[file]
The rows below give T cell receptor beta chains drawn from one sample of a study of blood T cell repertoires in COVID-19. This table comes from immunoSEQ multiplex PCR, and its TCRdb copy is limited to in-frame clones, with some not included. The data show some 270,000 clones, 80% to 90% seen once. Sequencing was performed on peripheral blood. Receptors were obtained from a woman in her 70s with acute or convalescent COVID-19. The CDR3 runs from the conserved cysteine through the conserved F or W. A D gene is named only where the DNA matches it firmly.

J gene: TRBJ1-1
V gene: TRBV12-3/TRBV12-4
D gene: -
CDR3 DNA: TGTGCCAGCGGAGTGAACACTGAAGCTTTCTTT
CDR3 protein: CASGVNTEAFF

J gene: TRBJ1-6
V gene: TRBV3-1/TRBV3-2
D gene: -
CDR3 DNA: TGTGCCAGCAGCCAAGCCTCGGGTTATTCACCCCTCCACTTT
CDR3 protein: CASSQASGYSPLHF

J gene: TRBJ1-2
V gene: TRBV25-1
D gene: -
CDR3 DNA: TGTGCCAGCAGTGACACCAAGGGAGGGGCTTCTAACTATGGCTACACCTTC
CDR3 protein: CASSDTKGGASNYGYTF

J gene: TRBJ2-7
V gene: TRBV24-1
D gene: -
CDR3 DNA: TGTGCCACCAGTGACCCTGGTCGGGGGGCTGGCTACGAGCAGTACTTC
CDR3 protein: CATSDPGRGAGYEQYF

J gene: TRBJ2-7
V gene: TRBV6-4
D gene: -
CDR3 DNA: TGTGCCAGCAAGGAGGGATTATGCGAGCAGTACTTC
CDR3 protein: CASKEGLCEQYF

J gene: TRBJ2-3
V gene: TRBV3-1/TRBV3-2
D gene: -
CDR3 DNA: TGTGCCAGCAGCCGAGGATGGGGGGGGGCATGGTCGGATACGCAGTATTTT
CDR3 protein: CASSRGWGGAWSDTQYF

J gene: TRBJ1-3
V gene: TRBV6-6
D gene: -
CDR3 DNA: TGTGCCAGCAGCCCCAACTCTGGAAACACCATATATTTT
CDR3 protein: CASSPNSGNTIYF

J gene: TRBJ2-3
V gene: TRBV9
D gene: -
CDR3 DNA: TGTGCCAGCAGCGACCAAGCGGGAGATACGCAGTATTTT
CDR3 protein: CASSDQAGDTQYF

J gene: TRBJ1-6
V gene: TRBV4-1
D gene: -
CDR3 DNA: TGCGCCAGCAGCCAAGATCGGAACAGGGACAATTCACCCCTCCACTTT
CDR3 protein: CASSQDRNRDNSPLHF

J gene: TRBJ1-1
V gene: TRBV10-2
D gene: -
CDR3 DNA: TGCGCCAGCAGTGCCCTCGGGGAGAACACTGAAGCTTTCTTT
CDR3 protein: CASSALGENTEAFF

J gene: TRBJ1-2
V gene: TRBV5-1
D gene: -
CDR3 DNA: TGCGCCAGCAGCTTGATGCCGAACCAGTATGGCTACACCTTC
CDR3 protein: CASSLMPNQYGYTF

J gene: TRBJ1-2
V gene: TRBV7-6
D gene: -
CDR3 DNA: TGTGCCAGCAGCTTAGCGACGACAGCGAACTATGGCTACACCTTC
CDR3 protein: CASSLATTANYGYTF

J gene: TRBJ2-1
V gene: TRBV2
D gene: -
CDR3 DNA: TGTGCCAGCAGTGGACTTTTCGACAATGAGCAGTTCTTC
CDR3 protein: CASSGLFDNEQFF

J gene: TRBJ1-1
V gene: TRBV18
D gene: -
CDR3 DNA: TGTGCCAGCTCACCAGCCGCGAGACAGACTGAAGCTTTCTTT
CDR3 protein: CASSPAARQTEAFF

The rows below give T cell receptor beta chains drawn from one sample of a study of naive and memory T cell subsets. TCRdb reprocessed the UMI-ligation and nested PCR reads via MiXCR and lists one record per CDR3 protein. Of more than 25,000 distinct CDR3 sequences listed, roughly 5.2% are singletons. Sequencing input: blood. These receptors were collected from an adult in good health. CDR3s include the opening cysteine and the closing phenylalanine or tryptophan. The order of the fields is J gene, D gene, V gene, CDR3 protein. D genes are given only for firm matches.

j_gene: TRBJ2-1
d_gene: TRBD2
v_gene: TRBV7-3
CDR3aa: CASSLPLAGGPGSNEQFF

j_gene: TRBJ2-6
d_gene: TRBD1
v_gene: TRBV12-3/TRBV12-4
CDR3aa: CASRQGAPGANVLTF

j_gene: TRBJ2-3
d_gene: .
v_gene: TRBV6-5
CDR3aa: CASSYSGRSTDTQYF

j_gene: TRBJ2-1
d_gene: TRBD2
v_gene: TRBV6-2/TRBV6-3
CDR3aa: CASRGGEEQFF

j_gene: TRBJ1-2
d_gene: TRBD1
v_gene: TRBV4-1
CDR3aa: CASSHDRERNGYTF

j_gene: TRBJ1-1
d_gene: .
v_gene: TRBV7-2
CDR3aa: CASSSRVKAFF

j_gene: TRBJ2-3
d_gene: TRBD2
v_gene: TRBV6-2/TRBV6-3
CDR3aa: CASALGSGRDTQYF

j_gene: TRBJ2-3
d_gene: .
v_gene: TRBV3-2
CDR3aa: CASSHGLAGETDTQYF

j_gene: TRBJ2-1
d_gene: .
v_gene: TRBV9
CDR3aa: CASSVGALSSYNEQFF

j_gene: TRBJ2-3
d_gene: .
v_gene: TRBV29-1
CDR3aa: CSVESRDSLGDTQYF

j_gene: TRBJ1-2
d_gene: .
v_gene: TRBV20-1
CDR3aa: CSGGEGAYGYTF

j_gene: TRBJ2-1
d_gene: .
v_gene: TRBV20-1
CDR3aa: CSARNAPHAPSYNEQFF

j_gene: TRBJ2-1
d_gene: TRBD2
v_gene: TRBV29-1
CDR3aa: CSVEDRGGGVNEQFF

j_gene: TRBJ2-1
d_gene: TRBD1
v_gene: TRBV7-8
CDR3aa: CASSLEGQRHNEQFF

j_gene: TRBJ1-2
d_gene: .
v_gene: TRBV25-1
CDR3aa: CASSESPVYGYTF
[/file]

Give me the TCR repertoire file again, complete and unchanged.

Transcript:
The rows below give T cell receptor beta chains drawn from one sample of a study of blood T cell repertoires in COVID-19. This table comes from immunoSEQ multiplex PCR, and its TCRdb copy is limited to in-frame clones, with some not included. The data show some 270,000 clones, 80% to 90% seen once. Sequencing was performed on peripheral blood. Receptors were obtained from a woman in her 70s with acute or convalescent COVID-19. The CDR3 runs from the conserved cysteine through the conserved F or W. A D gene is named only where the DNA matches it firmly.

J gene: TRBJ1-1
V gene: TRBV12-3/TRBV12-4
D gene: -
CDR3 DNA: TGTGCCAGCGGAGTGAACACTGAAGCTTTCTTT
CDR3 protein: CASGVNTEAFF

J gene: TRBJ1-6
V gene: TRBV3-1/TRBV3-2
D gene: -
CDR3 DNA: TGTGCCAGCAGCCAAGCCTCGGGTTATTCACCCCTCCACTTT
CDR3 protein: CASSQASGYSPLHF

J gene: TRBJ1-2
V gene: TRBV25-1
D gene: -
CDR3 DNA: TGTGCCAGCAGTGACACCAAGGGAGGGGCTTCTAACTATGGCTACACCTTC
CDR3 protein: CASSDTKGGASNYGYTF

J gene: TRBJ2-7
V gene: TRBV24-1
D gene: -
CDR3 DNA: TGTGCCACCAGTGACCCTGGTCGGGGGGCTGGCTACGAGCAGTACTTC
CDR3 protein: CATSDPGRGAGYEQYF

J gene: TRBJ2-7
V gene: TRBV6-4
D gene: -
CDR3 DNA: TGTGCCAGCAAGGAGGGATTATGCGAGCAGTACTTC
CDR3 protein: CASKEGLCEQYF

J gene: TRBJ2-3
V gene: TRBV3-1/TRBV3-2
D gene: -
CDR3 DNA: TGTGCCAGCAGCCGAGGATGGGGGGGGGCATGGTCGGATACGCAGTATTTT
CDR3 protein: CASSRGWGGAWSDTQYF

J gene: TRBJ1-3
V gene: TRBV6-6
D gene: -
CDR3 DNA: TGTGCCAGCAGCCCCAACTCTGGAAACACCATATATTTT
CDR3 protein: CASSPNSGNTIYF

J gene: TRBJ2-3
V gene: TRBV9
D gene: -
CDR3 DNA: TGTGCCAGCAGCGACCAAGCGGGAGATACGCAGTATTTT
CDR3 protein: CASSDQAGDTQYF

J gene: TRBJ1-6
V gene: TRBV4-1
D gene: -
CDR3 DNA: TGCGCCAGCAGCCAAGATCGGAACAGGGACAATTCACCCCTCCACTTT
CDR3 protein: CASSQDRNRDNSPLHF

J gene: TRBJ1-1
V gene: TRBV10-2
D gene: -
CDR3 DNA: TGCGCCAGCAGTGCCCTCGGGGAGAACACTGAAGCTTTCTTT
CDR3 protein: CASSALGENTEAFF

J gene: TRBJ1-2
V gene: TRBV5-1
D gene: -
CDR3 DNA: TGCGCCAGCAGCTTGATGCCGAACCAGTATGGCTACACCTTC
CDR3 protein: CASSLMPNQYGYTF

J gene: TRBJ1-2
V gene: TRBV7-6
D gene: -
CDR3 DNA: TGTGCCAGCAGCTTAGCGACGACAGCGAACTATGGCTACACCTTC
CDR3 protein: CASSLATTANYGYTF

J gene: TRBJ2-1
V gene: TRBV2
D gene: -
CDR3 DNA: TGTGCCAGCAGTGGACTTTTCGACAATGAGCAGTTCTTC
CDR3 protein: CASSGLFDNEQFF

J gene: TRBJ1-1
V gene: TRBV18
D gene: -
CDR3 DNA: TGTGCCAGCTCACCAGCCGCGAGACAGACTGAAGCTTTCTTT
CDR3 protein: CASSPAARQTEAFF

The rows below give T cell receptor beta chains drawn from one sample of a study of naive and memory T cell subsets. TCRdb reprocessed the UMI-ligation and nested PCR reads via MiXCR and lists one record per CDR3 protein. Of more than 25,000 distinct CDR3 sequences listed, roughly 5.2% are singletons. Sequencing input: blood. These receptors were collected from an adult in good health. CDR3s include the opening cysteine and the closing phenylalanine or tryptophan. The order of the fields is J gene, D gene, V gene, CDR3 protein. D genes are given only for firm matches.

j_gene: TRBJ2-1
d_gene: TRBD2
v_gene: TRBV7-3
CDR3aa: CASSLPLAGGPGSNEQFF

j_gene: TRBJ2-6
d_gene: TRBD1
v_gene: TRBV12-3/TRBV12-4
CDR3aa: CASRQGAPGANVLTF

j_gene: TRBJ2-3
d_gene: .
v_gene: TRBV6-5
CDR3aa: CASSYSGRSTDTQYF

j_gene: TRBJ2-1
d_gene: TRBD2
v_gene: TRBV6-2/TRBV6-3
CDR3aa: CASRGGEEQFF

j_gene: TRBJ1-2
d_gene: TRBD1
v_gene: TRBV4-1
CDR3aa: CASSHDRERNGYTF

j_gene: TRBJ1-1
d_gene: .
v_gene: TRBV7-2
CDR3aa: CASSSRVKAFF

j_gene: TRBJ2-3
d_gene: TRBD2
v_gene: TRBV6-2/TRBV6-3
CDR3aa: CASALGSGRDTQYF

j_gene: TRBJ2-3
d_gene: .
v_gene: TRBV3-2
CDR3aa: CASSHGLAGETDTQYF

j_gene: TRBJ2-1
d_gene: .
v_gene: TRBV9
CDR3aa: CASSVGALSSYNEQFF

j_gene: TRBJ2-3
d_gene: .
v_gene: TRBV29-1
CDR3aa: CSVESRDSLGDTQYF

j_gene: TRBJ1-2
d_gene: .
v_gene: TRBV20-1
CDR3aa: CSGGEGAYGYTF

j_gene: TRBJ2-1
d_gene: .
v_gene: TRBV20-1
CDR3aa: CSARNAPHAPSYNEQFF

j_gene: TRBJ2-1
d_gene: TRBD2
v_gene: TRBV29-1
CDR3aa: CSVEDRGGGVNEQFF

j_gene: TRBJ2-1
d_gene: TRBD1
v_gene: TRBV7-8
CDR3aa: CASSLEGQRHNEQFF

j_gene: TRBJ1-2
d_gene: .
v_gene: TRBV25-1
CDR3aa: CASSESPVYGYTF